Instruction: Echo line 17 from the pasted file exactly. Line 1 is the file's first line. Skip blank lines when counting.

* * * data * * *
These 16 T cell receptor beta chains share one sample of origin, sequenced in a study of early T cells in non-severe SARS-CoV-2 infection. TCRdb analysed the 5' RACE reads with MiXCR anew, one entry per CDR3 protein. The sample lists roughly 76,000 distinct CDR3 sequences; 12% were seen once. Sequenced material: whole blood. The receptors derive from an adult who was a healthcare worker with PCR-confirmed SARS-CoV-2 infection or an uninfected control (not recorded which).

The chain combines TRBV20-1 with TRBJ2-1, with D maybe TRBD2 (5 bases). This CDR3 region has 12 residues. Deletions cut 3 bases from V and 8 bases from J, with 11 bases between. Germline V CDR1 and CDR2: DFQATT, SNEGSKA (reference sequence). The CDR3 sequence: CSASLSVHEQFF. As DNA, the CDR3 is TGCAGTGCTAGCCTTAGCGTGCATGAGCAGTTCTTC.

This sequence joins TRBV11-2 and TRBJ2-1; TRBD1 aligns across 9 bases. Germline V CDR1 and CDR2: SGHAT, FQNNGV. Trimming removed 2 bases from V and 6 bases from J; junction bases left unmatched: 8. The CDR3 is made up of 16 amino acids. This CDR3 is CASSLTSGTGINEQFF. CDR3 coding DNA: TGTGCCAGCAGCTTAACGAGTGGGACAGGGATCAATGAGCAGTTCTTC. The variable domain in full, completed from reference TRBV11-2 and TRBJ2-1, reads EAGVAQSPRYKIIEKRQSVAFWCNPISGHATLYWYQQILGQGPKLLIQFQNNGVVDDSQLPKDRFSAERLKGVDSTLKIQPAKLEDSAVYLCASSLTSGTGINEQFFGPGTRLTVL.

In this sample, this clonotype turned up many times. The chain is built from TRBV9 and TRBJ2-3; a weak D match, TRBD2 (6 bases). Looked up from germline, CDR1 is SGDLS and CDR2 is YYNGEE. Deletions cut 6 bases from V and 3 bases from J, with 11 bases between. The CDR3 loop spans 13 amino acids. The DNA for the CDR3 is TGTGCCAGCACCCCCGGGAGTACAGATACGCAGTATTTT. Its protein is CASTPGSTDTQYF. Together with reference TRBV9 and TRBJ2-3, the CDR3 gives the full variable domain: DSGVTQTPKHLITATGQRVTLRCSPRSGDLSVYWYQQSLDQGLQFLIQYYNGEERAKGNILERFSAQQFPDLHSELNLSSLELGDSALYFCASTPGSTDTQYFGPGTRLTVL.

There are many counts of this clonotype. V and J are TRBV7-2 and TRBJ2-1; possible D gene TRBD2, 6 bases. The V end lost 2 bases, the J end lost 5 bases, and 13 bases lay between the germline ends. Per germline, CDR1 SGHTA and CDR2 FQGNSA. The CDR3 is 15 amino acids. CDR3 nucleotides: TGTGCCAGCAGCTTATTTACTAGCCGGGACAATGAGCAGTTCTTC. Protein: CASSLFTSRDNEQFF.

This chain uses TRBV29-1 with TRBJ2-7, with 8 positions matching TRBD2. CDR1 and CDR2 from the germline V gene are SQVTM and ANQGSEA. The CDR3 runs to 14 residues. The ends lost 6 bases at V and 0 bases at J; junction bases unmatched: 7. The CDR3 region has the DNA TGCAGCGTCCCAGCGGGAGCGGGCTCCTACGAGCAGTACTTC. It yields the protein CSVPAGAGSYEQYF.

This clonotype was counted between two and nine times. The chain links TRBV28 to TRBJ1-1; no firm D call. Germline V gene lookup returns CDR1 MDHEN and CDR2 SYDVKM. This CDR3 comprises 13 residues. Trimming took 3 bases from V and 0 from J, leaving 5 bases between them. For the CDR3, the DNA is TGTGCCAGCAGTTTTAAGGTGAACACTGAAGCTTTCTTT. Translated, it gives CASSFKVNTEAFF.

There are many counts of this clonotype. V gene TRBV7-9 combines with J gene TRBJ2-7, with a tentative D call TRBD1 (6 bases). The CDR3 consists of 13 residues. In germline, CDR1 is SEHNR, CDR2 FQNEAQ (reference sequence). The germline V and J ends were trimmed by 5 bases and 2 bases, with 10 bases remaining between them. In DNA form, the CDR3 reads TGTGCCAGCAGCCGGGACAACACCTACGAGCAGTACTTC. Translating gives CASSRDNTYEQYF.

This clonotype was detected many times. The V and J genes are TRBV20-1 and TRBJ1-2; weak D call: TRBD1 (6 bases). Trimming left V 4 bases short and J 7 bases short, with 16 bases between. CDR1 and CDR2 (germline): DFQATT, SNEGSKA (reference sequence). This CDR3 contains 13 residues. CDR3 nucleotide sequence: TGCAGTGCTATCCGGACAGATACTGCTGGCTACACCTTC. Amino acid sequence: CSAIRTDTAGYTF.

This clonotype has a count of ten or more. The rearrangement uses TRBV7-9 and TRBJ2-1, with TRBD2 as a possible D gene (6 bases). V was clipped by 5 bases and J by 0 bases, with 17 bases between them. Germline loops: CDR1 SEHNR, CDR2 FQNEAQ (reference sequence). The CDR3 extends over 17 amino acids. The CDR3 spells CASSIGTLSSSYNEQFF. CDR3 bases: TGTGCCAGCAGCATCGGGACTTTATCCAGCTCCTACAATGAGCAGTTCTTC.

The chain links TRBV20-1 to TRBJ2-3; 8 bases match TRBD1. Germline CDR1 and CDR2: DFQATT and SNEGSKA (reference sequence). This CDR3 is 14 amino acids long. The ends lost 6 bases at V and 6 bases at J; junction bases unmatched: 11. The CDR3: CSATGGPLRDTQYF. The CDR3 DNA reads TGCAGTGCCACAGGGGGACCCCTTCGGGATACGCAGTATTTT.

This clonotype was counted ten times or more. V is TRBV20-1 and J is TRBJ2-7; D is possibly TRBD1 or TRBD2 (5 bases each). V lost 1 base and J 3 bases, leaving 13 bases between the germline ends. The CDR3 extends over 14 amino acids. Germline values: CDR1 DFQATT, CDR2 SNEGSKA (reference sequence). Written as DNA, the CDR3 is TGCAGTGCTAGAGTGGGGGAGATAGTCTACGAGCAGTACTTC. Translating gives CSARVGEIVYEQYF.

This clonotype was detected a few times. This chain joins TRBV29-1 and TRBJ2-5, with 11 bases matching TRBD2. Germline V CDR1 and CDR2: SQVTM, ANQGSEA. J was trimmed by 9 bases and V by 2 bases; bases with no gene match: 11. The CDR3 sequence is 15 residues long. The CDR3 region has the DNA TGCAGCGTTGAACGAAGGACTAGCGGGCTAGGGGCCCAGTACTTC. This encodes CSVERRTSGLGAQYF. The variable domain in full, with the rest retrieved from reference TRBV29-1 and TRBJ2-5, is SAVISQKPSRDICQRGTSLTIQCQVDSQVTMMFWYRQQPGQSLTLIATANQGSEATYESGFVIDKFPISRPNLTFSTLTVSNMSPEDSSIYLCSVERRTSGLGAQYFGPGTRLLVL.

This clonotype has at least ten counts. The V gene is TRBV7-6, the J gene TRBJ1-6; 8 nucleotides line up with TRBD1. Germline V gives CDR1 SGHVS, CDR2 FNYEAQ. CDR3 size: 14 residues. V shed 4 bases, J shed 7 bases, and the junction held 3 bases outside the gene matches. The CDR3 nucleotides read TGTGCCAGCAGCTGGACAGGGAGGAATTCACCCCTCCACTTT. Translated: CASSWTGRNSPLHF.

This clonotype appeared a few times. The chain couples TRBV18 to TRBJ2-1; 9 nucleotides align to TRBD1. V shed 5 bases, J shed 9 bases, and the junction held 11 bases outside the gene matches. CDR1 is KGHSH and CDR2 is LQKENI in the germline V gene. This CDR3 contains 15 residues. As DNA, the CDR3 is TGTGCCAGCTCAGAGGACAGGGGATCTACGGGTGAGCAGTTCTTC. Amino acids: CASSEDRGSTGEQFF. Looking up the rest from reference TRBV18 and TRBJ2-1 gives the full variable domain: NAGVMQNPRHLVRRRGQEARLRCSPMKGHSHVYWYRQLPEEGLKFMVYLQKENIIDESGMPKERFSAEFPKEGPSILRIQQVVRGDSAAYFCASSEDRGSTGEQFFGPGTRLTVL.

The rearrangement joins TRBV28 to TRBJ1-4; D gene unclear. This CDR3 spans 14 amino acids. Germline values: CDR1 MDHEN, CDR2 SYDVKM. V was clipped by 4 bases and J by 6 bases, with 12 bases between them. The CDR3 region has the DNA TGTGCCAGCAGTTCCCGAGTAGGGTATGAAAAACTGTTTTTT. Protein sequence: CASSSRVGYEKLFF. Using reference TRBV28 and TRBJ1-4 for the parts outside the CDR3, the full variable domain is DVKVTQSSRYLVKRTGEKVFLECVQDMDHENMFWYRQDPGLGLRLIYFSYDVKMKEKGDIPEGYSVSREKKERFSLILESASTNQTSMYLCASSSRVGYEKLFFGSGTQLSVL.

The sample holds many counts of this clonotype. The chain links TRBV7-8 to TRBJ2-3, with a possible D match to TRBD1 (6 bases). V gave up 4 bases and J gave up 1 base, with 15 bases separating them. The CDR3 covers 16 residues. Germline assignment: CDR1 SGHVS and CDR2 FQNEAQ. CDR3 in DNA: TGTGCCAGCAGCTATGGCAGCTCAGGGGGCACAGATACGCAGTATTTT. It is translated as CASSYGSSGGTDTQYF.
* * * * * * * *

The sample holds many counts of this clonotype. The chain links TRBV7-8 to TRBJ2-3, with a possible D match to TRBD1 (6 bases). V gave up 4 bases and J gave up 1 base, with 15 bases separating them. The CDR3 covers 16 residues. Germline assignment: CDR1 SGHVS and CDR2 FQNEAQ. CDR3 in DNA: TGTGCCAGCAGCTATGGCAGCTCAGGGGGCACAGATACGCAGTATTTT. It is translated as CASSYGSSGGTDTQYF.